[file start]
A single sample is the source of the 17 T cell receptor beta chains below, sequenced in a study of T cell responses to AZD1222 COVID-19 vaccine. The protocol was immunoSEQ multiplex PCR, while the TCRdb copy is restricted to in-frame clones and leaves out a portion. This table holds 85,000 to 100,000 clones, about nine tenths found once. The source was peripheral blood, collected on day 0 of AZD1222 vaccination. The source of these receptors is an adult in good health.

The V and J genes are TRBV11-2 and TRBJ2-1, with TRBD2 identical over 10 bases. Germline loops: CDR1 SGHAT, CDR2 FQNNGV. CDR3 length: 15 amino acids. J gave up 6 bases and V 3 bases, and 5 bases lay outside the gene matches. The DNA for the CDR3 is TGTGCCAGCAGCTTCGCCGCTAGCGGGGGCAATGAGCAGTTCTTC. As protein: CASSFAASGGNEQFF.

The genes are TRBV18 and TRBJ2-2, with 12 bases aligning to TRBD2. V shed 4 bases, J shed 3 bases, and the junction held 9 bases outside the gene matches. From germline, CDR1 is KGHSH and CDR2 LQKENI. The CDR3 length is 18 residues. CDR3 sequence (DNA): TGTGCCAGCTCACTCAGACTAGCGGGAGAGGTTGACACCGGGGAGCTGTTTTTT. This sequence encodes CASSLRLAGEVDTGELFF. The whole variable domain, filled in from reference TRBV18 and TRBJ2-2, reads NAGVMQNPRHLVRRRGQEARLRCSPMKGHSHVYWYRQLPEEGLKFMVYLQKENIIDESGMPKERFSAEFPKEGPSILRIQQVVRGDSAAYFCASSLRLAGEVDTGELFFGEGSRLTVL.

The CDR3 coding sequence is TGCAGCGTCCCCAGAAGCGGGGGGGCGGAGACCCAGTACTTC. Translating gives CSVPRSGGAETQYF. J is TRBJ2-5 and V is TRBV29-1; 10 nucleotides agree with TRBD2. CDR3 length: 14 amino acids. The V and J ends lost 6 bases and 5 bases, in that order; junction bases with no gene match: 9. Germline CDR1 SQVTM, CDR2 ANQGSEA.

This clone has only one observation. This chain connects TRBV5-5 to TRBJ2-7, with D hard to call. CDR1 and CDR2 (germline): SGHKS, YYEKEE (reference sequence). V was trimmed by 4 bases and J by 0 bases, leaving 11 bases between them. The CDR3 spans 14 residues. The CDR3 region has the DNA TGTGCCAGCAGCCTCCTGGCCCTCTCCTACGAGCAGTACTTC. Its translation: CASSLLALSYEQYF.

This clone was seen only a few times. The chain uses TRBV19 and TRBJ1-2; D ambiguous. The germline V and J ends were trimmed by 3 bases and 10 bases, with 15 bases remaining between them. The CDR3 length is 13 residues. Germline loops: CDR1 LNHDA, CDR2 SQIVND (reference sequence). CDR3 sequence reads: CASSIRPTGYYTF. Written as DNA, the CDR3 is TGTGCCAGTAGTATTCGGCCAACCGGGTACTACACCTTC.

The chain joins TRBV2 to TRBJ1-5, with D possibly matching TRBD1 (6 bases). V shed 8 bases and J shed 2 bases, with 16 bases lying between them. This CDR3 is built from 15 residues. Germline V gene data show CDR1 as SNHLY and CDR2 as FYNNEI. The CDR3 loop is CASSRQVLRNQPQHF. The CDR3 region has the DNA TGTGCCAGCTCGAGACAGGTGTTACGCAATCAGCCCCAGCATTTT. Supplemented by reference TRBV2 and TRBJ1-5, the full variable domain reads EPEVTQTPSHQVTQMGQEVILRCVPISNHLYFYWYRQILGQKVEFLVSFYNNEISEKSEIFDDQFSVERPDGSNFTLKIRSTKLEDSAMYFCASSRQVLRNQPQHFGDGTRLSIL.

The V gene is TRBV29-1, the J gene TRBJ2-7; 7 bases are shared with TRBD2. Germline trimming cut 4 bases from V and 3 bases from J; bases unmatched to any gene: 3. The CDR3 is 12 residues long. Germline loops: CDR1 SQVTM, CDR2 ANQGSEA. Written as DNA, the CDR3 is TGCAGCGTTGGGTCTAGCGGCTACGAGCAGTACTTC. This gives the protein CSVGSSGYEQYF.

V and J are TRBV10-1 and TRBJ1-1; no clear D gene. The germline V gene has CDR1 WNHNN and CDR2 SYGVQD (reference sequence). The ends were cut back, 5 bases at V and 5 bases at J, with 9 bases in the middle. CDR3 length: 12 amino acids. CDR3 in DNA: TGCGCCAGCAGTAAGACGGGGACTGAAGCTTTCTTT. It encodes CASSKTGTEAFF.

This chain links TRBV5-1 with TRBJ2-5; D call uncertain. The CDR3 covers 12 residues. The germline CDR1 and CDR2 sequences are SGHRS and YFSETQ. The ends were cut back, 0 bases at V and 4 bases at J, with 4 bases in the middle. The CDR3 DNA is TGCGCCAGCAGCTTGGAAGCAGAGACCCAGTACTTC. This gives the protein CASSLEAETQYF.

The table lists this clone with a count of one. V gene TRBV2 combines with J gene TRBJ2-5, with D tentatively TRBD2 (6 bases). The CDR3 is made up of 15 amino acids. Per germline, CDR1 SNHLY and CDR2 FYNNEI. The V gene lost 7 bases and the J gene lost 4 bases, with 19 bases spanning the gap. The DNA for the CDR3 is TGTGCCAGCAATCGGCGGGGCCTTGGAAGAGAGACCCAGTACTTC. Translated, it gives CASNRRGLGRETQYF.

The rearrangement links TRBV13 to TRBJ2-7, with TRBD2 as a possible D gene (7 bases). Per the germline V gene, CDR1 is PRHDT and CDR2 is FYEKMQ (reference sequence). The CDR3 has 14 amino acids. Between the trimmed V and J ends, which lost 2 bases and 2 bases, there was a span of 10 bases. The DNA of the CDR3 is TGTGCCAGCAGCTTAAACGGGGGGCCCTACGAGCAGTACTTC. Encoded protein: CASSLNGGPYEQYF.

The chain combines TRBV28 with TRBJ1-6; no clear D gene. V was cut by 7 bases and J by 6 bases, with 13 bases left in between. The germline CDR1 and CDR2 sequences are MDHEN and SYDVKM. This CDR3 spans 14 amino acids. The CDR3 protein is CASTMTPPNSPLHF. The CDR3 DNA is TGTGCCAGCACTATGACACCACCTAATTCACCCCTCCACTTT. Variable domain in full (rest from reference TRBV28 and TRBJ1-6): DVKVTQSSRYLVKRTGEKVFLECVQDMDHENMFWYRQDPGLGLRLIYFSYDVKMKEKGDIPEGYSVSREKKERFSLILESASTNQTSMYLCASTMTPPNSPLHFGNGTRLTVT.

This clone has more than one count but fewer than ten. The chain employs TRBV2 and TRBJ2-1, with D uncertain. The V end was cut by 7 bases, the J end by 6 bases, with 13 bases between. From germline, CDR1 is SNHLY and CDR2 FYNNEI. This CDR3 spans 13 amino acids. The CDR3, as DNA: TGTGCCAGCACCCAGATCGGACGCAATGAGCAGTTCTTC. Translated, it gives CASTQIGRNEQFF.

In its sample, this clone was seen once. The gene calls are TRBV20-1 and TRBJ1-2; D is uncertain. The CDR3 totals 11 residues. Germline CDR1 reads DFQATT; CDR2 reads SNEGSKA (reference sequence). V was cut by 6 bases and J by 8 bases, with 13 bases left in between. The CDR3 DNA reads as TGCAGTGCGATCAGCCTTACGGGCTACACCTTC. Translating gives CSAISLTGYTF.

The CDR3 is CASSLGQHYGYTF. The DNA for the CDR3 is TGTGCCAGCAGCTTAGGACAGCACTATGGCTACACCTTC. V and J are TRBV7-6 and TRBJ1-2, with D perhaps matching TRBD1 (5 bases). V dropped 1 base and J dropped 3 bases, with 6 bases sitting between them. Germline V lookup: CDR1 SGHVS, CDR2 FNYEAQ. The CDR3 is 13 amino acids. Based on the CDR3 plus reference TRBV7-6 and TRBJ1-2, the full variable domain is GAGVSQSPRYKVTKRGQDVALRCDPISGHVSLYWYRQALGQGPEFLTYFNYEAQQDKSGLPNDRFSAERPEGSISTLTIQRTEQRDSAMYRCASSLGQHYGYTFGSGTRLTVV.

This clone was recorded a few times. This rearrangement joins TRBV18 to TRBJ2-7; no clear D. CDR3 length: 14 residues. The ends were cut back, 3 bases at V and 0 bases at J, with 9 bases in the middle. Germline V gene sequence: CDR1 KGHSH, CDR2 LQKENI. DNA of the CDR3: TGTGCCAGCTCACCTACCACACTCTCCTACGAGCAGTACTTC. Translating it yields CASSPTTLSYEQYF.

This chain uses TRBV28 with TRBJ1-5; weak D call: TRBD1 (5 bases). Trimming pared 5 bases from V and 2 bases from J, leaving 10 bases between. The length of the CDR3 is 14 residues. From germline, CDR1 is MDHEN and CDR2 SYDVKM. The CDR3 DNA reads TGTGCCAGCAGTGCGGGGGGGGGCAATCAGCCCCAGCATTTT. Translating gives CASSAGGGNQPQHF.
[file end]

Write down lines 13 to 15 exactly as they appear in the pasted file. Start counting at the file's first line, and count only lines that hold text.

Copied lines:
The chain combines TRBV28 with TRBJ1-6; no clear D gene. V was cut by 7 bases and J by 6 bases, with 13 bases left in between. The germline CDR1 and CDR2 sequences are MDHEN and SYDVKM. This CDR3 spans 14 amino acids. The CDR3 protein is CASTMTPPNSPLHF. The CDR3 DNA is TGTGCCAGCACTATGACACCACCTAATTCACCCCTCCACTTT. Variable domain in full (rest from reference TRBV28 and TRBJ1-6): DVKVTQSSRYLVKRTGEKVFLECVQDMDHENMFWYRQDPGLGLRLIYFSYDVKMKEKGDIPEGYSVSREKKERFSLILESASTNQTSMYLCASTMTPPNSPLHFGNGTRLTVT.

This clone has more than one count but fewer than ten. The chain employs TRBV2 and TRBJ2-1, with D uncertain. The V end was cut by 7 bases, the J end by 6 bases, with 13 bases between. From germline, CDR1 is SNHLY and CDR2 FYNNEI. This CDR3 spans 13 amino acids. The CDR3, as DNA: TGTGCCAGCACCCAGATCGGACGCAATGAGCAGTTCTTC. Translated, it gives CASTQIGRNEQFF.

In its sample, this clone was seen once. The gene calls are TRBV20-1 and TRBJ1-2; D is uncertain. The CDR3 totals 11 residues. Germline CDR1 reads DFQATT; CDR2 reads SNEGSKA (reference sequence). V was cut by 6 bases and J by 8 bases, with 13 bases left in between. The CDR3 DNA reads as TGCAGTGCGATCAGCCTTACGGGCTACACCTTC. Translating gives CSAISLTGYTF.